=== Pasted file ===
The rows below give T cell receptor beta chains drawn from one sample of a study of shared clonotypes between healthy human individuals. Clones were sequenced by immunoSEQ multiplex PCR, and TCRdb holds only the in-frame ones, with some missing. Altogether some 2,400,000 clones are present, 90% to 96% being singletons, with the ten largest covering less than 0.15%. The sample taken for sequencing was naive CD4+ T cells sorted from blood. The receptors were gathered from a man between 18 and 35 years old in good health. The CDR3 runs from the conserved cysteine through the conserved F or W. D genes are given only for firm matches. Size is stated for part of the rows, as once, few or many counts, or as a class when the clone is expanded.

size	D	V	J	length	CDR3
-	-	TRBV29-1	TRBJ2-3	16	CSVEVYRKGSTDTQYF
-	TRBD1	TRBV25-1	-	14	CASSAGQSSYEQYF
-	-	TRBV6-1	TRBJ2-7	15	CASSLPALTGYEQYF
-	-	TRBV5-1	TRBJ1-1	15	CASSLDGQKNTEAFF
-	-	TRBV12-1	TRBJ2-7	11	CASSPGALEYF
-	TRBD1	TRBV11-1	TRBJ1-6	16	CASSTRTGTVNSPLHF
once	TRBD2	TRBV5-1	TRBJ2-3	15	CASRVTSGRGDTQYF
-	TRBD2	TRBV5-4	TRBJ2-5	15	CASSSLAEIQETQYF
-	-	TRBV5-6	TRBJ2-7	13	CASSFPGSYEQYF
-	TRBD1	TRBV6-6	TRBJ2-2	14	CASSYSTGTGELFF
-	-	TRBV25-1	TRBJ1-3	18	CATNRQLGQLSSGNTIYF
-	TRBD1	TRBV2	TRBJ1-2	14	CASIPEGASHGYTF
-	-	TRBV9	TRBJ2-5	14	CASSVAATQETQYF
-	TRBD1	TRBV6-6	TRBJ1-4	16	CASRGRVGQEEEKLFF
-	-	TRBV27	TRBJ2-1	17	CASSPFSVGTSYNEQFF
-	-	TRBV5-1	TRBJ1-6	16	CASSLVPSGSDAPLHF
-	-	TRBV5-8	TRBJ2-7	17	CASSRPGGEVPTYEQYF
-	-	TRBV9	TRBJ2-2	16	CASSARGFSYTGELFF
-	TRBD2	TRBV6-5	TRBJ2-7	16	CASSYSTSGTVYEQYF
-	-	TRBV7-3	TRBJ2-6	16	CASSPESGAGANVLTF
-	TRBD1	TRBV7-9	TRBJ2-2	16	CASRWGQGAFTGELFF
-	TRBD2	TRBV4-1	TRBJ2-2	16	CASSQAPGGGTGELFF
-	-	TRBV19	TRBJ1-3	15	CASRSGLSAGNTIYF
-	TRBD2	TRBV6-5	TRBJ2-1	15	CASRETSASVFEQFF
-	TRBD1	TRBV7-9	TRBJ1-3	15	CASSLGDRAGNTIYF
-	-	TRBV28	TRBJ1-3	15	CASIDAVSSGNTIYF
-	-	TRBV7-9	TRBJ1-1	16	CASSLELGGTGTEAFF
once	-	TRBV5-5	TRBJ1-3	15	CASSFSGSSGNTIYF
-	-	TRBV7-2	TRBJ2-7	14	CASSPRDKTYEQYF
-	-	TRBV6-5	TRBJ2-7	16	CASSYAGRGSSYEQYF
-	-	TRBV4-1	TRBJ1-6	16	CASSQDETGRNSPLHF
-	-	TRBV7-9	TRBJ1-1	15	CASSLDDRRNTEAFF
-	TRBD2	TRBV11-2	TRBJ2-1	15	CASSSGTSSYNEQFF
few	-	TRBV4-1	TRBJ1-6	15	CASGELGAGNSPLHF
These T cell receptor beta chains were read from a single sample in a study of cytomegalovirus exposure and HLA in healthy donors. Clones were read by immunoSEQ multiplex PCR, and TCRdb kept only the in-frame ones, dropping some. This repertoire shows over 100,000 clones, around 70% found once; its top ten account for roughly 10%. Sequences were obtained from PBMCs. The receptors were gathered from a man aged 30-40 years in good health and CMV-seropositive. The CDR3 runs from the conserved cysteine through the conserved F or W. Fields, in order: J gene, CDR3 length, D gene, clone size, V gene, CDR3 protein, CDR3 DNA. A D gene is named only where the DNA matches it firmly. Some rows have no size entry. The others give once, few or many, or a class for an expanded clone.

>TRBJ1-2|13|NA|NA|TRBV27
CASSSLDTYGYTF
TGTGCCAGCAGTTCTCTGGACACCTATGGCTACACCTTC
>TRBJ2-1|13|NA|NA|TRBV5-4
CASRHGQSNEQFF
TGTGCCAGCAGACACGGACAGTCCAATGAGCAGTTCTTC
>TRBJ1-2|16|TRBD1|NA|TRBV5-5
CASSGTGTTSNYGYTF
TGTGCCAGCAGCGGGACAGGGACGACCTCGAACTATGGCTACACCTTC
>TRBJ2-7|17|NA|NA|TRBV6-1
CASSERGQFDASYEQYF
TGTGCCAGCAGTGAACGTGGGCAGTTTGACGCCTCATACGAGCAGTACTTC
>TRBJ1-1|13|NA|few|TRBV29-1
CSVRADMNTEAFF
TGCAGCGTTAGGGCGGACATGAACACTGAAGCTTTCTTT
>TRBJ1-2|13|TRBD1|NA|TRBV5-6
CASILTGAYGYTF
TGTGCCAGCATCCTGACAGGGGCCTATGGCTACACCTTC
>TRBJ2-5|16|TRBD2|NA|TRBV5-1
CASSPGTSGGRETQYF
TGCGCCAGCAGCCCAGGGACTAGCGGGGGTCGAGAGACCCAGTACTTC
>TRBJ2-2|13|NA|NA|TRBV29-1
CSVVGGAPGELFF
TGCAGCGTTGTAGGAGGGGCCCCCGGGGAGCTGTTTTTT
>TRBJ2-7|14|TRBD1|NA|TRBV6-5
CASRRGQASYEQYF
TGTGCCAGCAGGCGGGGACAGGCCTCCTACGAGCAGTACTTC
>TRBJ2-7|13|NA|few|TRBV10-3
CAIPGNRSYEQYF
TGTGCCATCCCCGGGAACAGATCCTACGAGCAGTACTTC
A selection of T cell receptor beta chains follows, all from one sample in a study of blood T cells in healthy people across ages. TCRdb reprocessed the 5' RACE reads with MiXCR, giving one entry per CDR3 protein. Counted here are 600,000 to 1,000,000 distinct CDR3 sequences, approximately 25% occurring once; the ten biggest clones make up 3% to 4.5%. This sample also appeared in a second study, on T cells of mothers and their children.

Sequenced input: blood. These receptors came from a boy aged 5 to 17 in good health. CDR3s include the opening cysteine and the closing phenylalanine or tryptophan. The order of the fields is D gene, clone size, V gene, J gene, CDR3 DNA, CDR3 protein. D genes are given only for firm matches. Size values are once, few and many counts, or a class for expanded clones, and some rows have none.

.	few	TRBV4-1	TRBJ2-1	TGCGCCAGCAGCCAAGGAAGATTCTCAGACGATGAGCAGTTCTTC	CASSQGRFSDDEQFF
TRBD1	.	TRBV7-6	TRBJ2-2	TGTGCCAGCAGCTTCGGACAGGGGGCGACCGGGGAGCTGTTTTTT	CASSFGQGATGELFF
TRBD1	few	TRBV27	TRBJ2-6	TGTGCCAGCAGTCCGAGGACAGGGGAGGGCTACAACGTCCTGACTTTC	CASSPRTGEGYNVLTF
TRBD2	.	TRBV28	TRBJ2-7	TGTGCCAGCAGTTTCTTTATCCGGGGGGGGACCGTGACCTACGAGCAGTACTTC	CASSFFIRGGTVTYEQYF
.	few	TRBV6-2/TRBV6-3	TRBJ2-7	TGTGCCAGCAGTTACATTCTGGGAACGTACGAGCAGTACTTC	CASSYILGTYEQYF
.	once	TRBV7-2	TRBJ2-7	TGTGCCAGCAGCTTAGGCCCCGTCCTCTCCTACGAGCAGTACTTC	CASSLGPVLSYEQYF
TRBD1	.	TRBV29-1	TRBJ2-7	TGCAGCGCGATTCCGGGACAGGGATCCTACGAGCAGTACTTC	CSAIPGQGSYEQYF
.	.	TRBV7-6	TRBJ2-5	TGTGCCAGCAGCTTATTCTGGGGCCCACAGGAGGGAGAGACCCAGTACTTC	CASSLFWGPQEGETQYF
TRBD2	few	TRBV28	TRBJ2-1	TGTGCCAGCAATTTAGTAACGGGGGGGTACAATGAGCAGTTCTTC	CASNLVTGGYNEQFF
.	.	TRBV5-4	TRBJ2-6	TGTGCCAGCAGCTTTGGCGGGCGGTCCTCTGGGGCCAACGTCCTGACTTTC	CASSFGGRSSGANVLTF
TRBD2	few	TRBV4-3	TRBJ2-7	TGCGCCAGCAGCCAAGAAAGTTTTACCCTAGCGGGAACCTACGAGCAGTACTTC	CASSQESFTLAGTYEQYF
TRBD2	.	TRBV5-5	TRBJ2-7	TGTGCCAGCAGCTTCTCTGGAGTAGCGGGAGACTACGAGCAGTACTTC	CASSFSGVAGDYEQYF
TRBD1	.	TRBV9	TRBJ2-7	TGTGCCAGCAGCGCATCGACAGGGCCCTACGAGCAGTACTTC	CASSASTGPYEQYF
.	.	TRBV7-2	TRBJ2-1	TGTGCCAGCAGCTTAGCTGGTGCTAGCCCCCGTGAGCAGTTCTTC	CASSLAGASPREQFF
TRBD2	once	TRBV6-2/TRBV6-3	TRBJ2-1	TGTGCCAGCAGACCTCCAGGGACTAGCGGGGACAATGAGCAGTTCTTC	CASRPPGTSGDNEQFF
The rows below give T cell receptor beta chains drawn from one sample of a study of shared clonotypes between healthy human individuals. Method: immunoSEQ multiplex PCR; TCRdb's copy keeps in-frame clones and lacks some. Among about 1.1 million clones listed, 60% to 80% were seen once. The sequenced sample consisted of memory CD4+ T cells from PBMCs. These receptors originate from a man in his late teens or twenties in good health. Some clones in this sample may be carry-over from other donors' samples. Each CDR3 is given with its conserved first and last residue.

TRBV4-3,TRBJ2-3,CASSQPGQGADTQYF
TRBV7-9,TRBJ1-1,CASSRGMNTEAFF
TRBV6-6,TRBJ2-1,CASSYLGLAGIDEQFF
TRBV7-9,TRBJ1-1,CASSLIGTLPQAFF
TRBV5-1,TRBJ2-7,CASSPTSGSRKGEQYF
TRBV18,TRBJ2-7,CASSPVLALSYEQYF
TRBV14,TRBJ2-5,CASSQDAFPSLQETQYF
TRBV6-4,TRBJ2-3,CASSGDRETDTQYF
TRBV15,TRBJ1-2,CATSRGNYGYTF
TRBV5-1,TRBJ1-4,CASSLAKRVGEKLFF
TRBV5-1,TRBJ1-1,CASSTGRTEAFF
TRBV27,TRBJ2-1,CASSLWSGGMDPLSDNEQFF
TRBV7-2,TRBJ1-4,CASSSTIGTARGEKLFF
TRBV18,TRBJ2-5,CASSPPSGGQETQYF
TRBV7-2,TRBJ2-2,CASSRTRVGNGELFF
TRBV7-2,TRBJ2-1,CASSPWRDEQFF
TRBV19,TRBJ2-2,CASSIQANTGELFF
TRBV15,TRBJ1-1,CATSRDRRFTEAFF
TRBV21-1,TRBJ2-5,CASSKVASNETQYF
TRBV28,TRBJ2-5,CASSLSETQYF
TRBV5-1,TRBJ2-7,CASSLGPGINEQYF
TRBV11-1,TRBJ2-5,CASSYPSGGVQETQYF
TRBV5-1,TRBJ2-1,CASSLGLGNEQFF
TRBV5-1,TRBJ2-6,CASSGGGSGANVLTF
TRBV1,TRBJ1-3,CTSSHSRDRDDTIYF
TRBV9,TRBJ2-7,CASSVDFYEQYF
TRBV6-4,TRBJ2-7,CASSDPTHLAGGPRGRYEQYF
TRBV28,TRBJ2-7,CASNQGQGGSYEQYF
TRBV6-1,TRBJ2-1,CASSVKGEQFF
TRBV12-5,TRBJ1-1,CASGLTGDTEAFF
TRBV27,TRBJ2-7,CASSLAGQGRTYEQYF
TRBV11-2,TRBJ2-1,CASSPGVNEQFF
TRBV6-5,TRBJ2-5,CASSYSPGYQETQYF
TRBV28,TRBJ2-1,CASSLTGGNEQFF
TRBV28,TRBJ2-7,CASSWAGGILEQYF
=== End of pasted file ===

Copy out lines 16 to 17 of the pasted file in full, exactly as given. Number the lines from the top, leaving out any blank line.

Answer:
-	TRBD1	TRBV6-6	TRBJ1-4	16	CASRGRVGQEEEKLFF
-	-	TRBV27	TRBJ2-1	17	CASSPFSVGTSYNEQFF